Medical students from the Caribbean volunteer in Preston to say thank you for the support they have received
A group of medical students who were displaced to Preston after Hurricane Irma hit their Caribbean island have been lending their support to volunteer projects across the city.
The American University of the Caribbean (AUC) students wanted to say thank you to the University of Central Lancashire (UCLan) and the city for helping in their hour of need so 100 students spent a week painting, clearing rubbish, sculpting and developing a community greenspace.
At Creativity Works, in Avenham, the students were armed with paintbrushes and rollers to paint partition walls while others were using their artistic skills to design and paint a motivational mural for a wall in the boxing gym.
Canadian Triston Berger, a fourth semester student, was among the volunteers. The 24-year-old, from Halifax in Nova Scotia, said: “We feel really grateful to Preston for the way the University and the people in the city have taken us in when we needed help so this is our way of saying thank you and giving a little back.”
Back on the island of St Maarten, where the AUC is based, students undertake annual volunteering activities, including beach clean ups, HIV testing, dog walking and cleaning at an animal shelter.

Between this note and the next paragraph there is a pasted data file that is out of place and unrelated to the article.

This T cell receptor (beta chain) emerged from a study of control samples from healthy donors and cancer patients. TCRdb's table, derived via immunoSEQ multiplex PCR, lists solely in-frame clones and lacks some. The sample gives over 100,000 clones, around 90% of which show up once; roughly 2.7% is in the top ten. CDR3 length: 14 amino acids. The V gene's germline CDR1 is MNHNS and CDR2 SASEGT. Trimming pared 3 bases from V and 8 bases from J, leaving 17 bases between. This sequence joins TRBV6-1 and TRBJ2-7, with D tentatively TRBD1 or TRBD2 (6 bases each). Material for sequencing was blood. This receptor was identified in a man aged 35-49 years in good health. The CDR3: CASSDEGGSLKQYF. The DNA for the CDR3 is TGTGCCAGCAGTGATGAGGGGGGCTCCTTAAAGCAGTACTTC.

Navina DeLight, a first semester student from Florida, said: “Everybody we’ve met in Preston has been so friendly and so kind towards us all so when the opportunity to help came through a lot of us wanted to do our bit as a way of recognising what Preston has done.”
"It’s been fun and it’s been a great way of finding out more about the communities in the city."
Third semester student Gabby Delapena added: “It’s been fun and it’s been a great way of finding out more about the communities in the city.”
Bob Walley, a UCLan lecturer at the Centre for Community Leadership, was among the team who organised the volunteering opportunities. He said: “It’s been great to see so many of the students engage with our volunteering projects and it’s been a unique way of showing them the area where they are living and studying.
“At one of our projects with the Foxton Centre homeless charity we’re building and installing a painted piece of sculpted art, which will be dedicated to the AUC students, so there will be a permanent reminder of when they came to Preston and their time at the University.”
The students also hope to work in the future with Sahara, an organisation that helps women who have suffered from domestic abuse, and visit English Martyrs Catholic Primary School to take part in a question and answer session about their time in the Caribbean and their urgent move to the University.